Both academics and sports can be demanding, and taking them on simultaneously requires serious stamina. Prioritizing physical and mental health by eating well, getting enough sleep, and finding ways to destress can help prevent burnout and stay sane. It’s okay to slip up every now and then, but creating a plan that you can stick to could make a difference in succeeding as a student athlete.
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It’s Okay to Ask for Help
Many college students deal with stress between exams and assignments. For college student athletes, the pressure to succeed athletically and academically can be a lot to handle.
There is no shame in asking for help, and the sooner the better. College tutors can assist with everything from proofreading essays to prepping for a chemistry test. Approaching professors early with any concerns could also help with extra credit opportunities or a chance to redo an assignment.
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What About Redshirting?
For Division I athletes, the NCAA regulation grants college student athletes a span of five years to compete in four years of athletic competition. For Division II and Division III students there is a 10-semester, or 15-quarter clock. This means that student athletes may take a year off from competing ― a practice known as redshirting ― as long as they continue taking coursework and meet other eligibility requirements.
Traditionally, redshirting is applied to allow students athletes more time to develop or recover from a significant injury. However, student athletes may be able to use redshirting to their advantage in terms of coursework.
Redshirting may allow students to take a more manageable course load by stretching their degree over ten semesters instead of eight. Alternatively, it can provide extra time to complete both a bachelor’s and graduate degree in one go.
Keep in mind that redshirting guidelines vary by division. For instance, Division I and II athletes are permitted to practice with their team during their redshirt season, whereas Division III athletes may not.
💡 Quick Tip: Even if you don’t think you qualify for financial aid, you should fill out the FAFSA form. Many schools require it for merit-based scholarships, too. You can submit it as early as Oct. 1.
Paying for College
College is a big investment, but fortunately there are options for funding education. Financial aid, grants, work-study programs, and scholarships may be enough to pay for all or a portion of tuition and room and board.
There are some full-ride and partial athletic scholarships available to Division I and II student athletes. Athletics classified as headcount sports offer full ride scholarships to a certain number of athletes per team, whereas equivalency sports traditionally extend partial scholarships. Head count sports include the following:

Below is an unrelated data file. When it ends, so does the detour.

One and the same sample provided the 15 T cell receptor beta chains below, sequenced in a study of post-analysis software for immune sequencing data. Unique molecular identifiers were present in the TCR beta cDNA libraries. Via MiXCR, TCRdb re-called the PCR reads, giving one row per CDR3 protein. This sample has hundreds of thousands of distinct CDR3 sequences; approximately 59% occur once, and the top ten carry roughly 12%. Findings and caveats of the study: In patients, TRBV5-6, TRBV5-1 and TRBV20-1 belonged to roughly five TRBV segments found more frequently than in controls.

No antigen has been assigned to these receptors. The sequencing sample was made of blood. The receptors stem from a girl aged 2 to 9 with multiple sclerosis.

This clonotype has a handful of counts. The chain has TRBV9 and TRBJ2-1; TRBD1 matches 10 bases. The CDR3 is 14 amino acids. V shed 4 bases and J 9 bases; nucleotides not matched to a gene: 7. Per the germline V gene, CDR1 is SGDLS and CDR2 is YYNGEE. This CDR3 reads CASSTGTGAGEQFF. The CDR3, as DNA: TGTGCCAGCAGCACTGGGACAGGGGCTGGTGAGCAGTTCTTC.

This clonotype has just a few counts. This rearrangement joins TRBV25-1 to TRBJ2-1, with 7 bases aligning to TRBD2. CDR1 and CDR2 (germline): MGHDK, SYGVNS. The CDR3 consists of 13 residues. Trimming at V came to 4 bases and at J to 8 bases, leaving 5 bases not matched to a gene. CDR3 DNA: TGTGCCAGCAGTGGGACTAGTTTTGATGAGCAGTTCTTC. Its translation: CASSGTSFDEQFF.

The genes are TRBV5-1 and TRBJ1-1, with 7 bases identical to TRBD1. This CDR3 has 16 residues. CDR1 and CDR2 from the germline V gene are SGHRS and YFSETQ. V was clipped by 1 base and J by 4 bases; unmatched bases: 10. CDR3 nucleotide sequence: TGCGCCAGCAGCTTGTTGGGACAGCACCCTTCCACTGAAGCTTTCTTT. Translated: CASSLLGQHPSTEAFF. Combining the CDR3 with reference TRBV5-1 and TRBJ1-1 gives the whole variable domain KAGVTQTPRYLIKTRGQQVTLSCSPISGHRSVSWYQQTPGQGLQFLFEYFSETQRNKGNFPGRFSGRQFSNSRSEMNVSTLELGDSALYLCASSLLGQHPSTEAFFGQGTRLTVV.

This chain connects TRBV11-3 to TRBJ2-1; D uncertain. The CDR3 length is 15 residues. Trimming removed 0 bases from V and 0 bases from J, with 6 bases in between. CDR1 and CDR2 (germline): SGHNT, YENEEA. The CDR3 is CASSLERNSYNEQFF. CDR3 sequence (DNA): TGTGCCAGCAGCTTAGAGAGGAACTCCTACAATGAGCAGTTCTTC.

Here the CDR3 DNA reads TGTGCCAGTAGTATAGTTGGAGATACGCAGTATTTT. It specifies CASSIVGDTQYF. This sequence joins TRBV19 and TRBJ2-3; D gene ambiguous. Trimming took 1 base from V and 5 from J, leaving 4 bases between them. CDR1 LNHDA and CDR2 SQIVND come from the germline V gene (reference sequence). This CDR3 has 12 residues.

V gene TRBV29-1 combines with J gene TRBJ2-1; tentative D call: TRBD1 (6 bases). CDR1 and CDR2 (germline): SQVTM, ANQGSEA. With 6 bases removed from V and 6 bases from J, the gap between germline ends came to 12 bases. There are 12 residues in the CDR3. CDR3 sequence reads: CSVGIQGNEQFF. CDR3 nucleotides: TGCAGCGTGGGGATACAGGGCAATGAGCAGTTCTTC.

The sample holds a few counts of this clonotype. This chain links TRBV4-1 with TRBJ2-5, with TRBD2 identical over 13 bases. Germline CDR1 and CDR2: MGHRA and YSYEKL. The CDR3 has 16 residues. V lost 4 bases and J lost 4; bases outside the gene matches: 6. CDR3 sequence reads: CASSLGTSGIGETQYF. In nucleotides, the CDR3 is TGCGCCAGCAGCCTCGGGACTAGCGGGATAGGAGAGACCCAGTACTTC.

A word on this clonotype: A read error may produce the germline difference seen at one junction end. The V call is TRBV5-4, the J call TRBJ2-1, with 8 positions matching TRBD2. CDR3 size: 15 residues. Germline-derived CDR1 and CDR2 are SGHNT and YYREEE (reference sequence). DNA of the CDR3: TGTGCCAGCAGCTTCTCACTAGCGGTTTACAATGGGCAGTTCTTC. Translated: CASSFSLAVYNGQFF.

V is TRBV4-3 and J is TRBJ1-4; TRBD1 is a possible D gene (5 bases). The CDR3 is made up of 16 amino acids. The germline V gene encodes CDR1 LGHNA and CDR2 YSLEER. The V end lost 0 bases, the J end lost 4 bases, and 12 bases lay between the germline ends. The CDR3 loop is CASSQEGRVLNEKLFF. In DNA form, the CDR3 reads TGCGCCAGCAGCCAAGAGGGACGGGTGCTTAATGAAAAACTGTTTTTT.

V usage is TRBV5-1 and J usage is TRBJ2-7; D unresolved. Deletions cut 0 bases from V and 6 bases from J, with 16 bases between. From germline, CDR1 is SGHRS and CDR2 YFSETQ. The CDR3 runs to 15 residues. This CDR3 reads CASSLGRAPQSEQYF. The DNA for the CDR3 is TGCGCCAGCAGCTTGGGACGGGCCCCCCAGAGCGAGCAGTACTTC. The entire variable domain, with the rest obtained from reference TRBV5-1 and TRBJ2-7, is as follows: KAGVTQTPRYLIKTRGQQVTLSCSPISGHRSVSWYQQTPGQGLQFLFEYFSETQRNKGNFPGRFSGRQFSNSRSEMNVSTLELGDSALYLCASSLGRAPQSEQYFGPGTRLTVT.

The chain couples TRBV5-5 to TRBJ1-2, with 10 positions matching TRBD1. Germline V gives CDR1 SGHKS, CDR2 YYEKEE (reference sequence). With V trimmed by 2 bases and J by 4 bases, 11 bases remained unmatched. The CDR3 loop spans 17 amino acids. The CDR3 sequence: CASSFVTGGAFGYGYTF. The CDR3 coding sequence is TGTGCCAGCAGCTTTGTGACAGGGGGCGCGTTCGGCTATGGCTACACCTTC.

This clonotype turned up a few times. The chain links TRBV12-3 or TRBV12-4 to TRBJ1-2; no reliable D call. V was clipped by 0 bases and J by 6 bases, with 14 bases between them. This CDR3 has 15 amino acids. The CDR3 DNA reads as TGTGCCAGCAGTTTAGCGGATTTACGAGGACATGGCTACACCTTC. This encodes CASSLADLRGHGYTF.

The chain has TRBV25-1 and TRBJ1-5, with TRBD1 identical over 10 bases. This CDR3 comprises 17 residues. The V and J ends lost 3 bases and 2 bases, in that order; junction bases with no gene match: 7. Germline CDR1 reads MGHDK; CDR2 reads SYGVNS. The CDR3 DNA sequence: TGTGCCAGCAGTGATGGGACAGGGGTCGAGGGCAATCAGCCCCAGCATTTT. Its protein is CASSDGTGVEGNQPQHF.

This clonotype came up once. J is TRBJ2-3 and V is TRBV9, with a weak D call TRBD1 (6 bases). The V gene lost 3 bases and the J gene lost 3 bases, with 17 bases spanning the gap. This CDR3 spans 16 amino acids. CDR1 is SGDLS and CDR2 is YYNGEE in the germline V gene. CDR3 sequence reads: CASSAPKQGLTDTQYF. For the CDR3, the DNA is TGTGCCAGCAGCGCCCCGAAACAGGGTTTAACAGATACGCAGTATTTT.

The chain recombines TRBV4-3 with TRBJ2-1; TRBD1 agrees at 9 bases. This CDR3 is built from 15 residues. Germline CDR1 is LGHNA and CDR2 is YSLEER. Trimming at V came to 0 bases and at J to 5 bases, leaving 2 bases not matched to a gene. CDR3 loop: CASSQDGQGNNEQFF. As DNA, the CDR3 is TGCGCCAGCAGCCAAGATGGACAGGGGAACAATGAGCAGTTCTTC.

• Division I basketball
• Division I-A football
• Division I basketball
• Division I tennis
• Division I volleyball
• Division I gymnastics
For equivalency sports, it’s up to the college and coaching staff to decide how to divide scholarship funds between student athletes.
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In the event that scholarships, grants, and financial aid are not enough to cover tuition and living expenses, student athletes can take out student loans to help them cover the difference.
Federal student loans may be subsidized, which means interest won’t start to accrue until six months after you graduate, or they may be unsubsidized, which means interest begins accruing right away. Either way, you don’t have to start making payments until six months after graduation. Federal loans come with a fixed interest rate set by the government and don’t require a credit check.
If those do not cover your costs, you may also consider private student loans.
Private student loans are available through private lenders, including banks, credit unions, and online lenders. Rates and terms vary, depending on the lender. These loans do require a credit check and, generally, borrowers (or cosigners) who have strong credit qualify for the lowest rates.
Keep in mind, though, that private loans may not offer the borrower protections — like income-based repayment plans and deferment — that automatically come with federal student loans.
If you’ve exhausted all federal student aid options, no-fee private student loans from SoFi can help you pay for school. The online application process is easy, and you can see rates and terms in just minutes. Repayment plans are flexible, so you can find an option that works for your financial plan and budget.